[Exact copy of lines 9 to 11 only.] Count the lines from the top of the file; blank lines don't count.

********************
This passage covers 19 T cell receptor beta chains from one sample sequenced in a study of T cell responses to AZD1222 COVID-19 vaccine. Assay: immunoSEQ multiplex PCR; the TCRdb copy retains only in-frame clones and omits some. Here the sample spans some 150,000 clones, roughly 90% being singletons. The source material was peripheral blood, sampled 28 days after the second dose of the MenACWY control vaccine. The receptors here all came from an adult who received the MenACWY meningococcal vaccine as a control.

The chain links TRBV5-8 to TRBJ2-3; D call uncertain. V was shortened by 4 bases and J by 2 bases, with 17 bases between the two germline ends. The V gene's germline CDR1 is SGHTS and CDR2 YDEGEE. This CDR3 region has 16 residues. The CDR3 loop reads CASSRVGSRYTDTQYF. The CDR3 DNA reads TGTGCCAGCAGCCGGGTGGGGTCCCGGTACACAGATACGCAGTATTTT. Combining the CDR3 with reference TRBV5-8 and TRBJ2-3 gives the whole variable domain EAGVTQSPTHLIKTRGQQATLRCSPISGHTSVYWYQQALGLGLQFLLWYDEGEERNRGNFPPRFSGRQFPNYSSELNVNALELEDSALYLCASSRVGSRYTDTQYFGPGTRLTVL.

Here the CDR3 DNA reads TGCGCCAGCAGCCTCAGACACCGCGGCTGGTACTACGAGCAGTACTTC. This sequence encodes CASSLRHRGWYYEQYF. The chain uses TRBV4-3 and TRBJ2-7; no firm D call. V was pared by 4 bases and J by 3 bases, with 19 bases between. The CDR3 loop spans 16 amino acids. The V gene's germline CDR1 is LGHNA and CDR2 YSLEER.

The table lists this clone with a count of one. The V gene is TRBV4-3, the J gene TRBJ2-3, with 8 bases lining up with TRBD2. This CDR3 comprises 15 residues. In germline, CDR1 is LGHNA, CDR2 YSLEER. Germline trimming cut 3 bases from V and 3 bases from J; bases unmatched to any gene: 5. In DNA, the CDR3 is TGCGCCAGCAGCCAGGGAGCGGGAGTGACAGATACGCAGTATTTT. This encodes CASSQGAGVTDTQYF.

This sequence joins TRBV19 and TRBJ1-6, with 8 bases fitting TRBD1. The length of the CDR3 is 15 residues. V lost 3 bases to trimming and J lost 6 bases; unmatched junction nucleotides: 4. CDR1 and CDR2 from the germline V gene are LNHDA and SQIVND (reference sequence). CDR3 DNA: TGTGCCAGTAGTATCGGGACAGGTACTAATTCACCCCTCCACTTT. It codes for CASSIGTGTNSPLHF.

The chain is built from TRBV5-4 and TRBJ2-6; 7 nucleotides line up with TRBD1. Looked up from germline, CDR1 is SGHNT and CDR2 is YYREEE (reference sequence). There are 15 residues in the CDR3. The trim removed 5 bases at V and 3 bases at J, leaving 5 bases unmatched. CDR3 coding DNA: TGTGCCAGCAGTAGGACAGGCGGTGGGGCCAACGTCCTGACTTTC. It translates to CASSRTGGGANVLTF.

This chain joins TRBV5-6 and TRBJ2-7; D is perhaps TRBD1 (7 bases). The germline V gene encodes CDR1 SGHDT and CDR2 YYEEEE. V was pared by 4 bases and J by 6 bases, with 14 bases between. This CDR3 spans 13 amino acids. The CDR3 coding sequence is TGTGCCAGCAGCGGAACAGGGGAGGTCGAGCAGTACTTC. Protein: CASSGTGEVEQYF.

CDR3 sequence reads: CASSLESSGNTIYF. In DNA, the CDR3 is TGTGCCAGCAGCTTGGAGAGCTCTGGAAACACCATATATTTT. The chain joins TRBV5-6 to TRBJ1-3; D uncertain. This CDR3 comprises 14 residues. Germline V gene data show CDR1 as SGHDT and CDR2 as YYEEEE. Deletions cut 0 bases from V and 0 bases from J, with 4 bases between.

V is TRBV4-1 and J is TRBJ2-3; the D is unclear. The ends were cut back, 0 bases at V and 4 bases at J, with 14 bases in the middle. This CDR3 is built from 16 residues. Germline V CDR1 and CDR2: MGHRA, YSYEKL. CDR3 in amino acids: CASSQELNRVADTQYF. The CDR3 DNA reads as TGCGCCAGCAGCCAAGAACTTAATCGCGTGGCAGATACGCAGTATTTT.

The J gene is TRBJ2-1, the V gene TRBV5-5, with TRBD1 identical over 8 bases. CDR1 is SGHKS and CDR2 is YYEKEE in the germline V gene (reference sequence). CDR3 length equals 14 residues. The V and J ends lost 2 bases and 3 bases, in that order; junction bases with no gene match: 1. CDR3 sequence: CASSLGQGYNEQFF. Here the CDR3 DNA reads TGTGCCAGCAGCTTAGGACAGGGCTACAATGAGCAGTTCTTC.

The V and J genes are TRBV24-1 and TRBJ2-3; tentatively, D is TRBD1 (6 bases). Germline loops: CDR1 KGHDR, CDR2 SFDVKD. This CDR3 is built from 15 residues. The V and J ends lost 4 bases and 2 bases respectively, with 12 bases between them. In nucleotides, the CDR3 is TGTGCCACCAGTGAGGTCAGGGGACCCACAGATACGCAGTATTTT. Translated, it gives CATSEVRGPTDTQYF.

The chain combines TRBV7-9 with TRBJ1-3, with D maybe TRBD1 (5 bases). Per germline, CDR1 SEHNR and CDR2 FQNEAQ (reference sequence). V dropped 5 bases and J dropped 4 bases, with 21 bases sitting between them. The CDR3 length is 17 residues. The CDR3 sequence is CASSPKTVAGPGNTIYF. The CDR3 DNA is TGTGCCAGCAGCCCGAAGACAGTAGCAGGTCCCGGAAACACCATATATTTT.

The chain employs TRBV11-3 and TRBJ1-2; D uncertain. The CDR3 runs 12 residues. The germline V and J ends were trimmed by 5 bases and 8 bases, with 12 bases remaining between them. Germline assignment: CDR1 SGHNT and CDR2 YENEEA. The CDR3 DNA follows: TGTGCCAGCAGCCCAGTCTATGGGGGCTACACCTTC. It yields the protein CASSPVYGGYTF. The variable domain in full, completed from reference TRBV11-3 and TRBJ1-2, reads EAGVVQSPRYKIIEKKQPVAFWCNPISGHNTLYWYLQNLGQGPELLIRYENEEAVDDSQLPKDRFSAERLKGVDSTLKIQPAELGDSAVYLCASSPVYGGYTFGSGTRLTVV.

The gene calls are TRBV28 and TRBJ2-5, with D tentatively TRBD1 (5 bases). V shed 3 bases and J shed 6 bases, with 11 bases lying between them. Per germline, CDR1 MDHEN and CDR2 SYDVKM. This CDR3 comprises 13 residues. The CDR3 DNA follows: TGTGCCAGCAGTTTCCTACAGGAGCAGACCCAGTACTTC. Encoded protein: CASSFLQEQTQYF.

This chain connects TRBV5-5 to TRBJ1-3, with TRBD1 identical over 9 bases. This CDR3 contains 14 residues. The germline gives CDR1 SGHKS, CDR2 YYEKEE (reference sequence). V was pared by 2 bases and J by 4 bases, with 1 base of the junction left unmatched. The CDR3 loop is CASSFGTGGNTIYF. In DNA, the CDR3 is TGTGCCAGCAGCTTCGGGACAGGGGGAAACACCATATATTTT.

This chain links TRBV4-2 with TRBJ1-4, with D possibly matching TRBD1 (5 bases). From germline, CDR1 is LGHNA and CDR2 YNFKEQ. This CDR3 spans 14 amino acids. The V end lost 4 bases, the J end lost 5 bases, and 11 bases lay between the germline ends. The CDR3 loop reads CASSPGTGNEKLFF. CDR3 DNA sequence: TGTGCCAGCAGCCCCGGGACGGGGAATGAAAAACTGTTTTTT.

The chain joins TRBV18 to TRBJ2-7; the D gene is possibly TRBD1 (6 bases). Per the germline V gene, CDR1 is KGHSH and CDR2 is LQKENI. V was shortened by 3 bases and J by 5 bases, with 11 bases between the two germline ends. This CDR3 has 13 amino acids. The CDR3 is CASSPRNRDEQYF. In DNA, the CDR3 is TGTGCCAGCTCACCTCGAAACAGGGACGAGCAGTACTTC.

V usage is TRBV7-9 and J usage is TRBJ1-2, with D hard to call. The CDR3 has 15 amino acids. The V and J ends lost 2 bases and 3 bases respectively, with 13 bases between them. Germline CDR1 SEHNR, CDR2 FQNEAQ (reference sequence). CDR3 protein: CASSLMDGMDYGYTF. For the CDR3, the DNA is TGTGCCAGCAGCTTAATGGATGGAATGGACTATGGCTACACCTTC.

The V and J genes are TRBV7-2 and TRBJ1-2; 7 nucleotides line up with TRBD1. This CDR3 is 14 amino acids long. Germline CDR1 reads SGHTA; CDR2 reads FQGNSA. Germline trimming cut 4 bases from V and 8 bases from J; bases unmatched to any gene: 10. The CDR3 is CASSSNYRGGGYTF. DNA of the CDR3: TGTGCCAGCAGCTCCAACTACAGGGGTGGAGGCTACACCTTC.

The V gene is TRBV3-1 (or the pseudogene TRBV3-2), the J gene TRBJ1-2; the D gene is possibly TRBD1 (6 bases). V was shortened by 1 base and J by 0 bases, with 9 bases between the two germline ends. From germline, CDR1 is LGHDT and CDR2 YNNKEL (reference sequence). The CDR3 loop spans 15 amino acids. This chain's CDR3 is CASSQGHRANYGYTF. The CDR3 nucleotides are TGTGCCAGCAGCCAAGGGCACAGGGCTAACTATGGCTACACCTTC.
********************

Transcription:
V is TRBV4-1 and J is TRBJ2-3; the D is unclear. The ends were cut back, 0 bases at V and 4 bases at J, with 14 bases in the middle. This CDR3 is built from 16 residues. Germline V CDR1 and CDR2: MGHRA, YSYEKL. CDR3 in amino acids: CASSQELNRVADTQYF. The CDR3 DNA reads as TGCGCCAGCAGCCAAGAACTTAATCGCGTGGCAGATACGCAGTATTTT.

The J gene is TRBJ2-1, the V gene TRBV5-5, with TRBD1 identical over 8 bases. CDR1 is SGHKS and CDR2 is YYEKEE in the germline V gene (reference sequence). CDR3 length equals 14 residues. The V and J ends lost 2 bases and 3 bases, in that order; junction bases with no gene match: 1. CDR3 sequence: CASSLGQGYNEQFF. Here the CDR3 DNA reads TGTGCCAGCAGCTTAGGACAGGGCTACAATGAGCAGTTCTTC.

The V and J genes are TRBV24-1 and TRBJ2-3; tentatively, D is TRBD1 (6 bases). Germline loops: CDR1 KGHDR, CDR2 SFDVKD. This CDR3 is built from 15 residues. The V and J ends lost 4 bases and 2 bases respectively, with 12 bases between them. In nucleotides, the CDR3 is TGTGCCACCAGTGAGGTCAGGGGACCCACAGATACGCAGTATTTT. Translated, it gives CATSEVRGPTDTQYF.